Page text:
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Posted on January 30, 2020 by  & 

3D Bioprinted Patches Use Pectin to Heal Wounds

Biodegradable 3D-printable inks based on pectin have been developed by Aristotle University of Thessaloniki as a system for direct and indirect wound-dressing applications, suitable for 3D printing technologies. For more information see the IDTechEx report on Advanced Wound Care Technologies 2020-2030.
 
The 3D-printable inks formed free-standing transparent films upon drying, with the latter exhibiting fast disintegration upon contact with aqueous media. The antimicrobial and wound-healing activities of the inks have been successfully enhanced by the addition of particles, comprised of chitosan and cyclodextrin inclusion complexes with propolis extract. Response Surface Methodology (RSM) was applied for the optimization of the inks (extrusion-printing pressure, shrinkage minimization over-drying, increased water uptake and minimization of the disintegration of the dry patches upon contact with aqueous media). Particles comprised of chitosan and cyclodextrin/propolis extract inclusion complexes (CCP), bearing antimicrobial properties, were optimized and integrated with the produced inks. The bioprinted patches were assessed for their cytocompatibility, antimicrobial activity and in vitro wound-healing properties. These studies were complemented with ex vivo skin adhesion measurements, a relative surface hydrophobicity and opacity measurement, mechanical properties, visualization, and spectroscopic techniques. The in vitro wound-healing studies revealed that the 3D-bioprinted patches enhanced the in vitro wound-healing process, while the incorporation of CCP further enhanced wound-healing, as well as the antimicrobial activity of the patches.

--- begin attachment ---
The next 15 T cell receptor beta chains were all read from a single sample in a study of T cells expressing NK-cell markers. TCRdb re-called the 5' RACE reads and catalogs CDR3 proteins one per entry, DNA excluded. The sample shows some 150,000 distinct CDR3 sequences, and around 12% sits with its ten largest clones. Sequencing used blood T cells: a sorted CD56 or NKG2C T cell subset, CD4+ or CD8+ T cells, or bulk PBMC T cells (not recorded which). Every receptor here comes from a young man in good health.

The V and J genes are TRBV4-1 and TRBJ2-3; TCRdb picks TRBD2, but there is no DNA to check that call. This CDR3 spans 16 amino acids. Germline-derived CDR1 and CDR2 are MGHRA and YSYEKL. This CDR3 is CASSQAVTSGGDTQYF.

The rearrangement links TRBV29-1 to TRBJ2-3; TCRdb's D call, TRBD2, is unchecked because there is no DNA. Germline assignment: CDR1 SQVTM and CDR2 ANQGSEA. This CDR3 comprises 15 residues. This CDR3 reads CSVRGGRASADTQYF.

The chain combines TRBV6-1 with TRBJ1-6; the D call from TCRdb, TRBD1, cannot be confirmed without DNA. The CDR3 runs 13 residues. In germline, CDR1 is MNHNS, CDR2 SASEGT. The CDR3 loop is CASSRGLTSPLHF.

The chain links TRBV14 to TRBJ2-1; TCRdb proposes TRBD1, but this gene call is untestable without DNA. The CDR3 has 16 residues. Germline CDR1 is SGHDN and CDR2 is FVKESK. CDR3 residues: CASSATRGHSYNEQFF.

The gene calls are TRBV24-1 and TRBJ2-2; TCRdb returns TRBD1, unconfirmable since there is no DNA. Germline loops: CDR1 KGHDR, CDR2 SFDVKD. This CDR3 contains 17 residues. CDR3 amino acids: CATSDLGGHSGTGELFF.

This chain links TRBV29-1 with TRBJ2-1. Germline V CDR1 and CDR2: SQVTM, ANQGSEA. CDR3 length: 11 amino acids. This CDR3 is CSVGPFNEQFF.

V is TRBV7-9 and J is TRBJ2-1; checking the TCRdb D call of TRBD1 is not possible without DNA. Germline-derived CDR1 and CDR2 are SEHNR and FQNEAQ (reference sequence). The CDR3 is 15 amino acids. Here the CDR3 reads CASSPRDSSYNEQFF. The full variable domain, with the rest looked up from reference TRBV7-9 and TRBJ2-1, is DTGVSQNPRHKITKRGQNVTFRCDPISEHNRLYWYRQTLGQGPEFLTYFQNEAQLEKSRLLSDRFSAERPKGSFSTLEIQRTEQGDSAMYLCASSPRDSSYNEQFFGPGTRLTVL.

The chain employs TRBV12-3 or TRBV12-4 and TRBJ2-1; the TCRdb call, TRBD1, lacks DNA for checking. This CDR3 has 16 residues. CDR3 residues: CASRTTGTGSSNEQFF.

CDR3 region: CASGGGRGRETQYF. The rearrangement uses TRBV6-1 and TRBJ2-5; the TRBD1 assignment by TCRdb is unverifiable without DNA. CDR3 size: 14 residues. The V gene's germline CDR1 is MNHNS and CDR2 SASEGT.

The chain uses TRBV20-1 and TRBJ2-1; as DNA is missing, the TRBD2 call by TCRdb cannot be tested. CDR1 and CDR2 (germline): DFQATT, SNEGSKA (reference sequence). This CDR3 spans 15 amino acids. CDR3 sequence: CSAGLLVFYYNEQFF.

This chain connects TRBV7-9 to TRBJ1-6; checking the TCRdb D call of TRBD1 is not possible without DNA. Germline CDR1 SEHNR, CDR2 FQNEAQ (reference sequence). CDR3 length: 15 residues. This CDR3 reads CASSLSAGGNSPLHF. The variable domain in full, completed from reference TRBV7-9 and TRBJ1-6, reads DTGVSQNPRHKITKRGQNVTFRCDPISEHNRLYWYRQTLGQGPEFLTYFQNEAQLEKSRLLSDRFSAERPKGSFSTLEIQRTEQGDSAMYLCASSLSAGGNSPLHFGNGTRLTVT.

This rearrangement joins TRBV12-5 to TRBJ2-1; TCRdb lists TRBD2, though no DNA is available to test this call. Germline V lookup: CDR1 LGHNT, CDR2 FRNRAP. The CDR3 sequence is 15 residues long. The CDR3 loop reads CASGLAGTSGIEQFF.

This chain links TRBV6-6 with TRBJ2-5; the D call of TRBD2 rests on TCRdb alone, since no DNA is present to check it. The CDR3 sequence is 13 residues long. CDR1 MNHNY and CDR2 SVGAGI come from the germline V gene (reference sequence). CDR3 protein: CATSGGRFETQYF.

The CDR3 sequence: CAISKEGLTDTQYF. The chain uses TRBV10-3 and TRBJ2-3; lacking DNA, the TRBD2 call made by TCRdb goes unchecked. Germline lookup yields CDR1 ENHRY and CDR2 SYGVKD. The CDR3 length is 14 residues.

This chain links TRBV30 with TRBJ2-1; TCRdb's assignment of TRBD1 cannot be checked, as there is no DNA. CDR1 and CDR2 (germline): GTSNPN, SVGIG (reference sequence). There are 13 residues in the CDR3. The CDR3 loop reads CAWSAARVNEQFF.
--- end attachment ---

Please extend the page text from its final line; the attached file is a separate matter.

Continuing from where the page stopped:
Source: MDPI
Top image: Advanced Tissue
Learn more at the next leading event on the topic: Healthcare Sensor Innovations USA 2020 External Link on 18 - 19 Nov 2020 at Santa Clara Convention Center, CA, USA hosted by IDTechEx.
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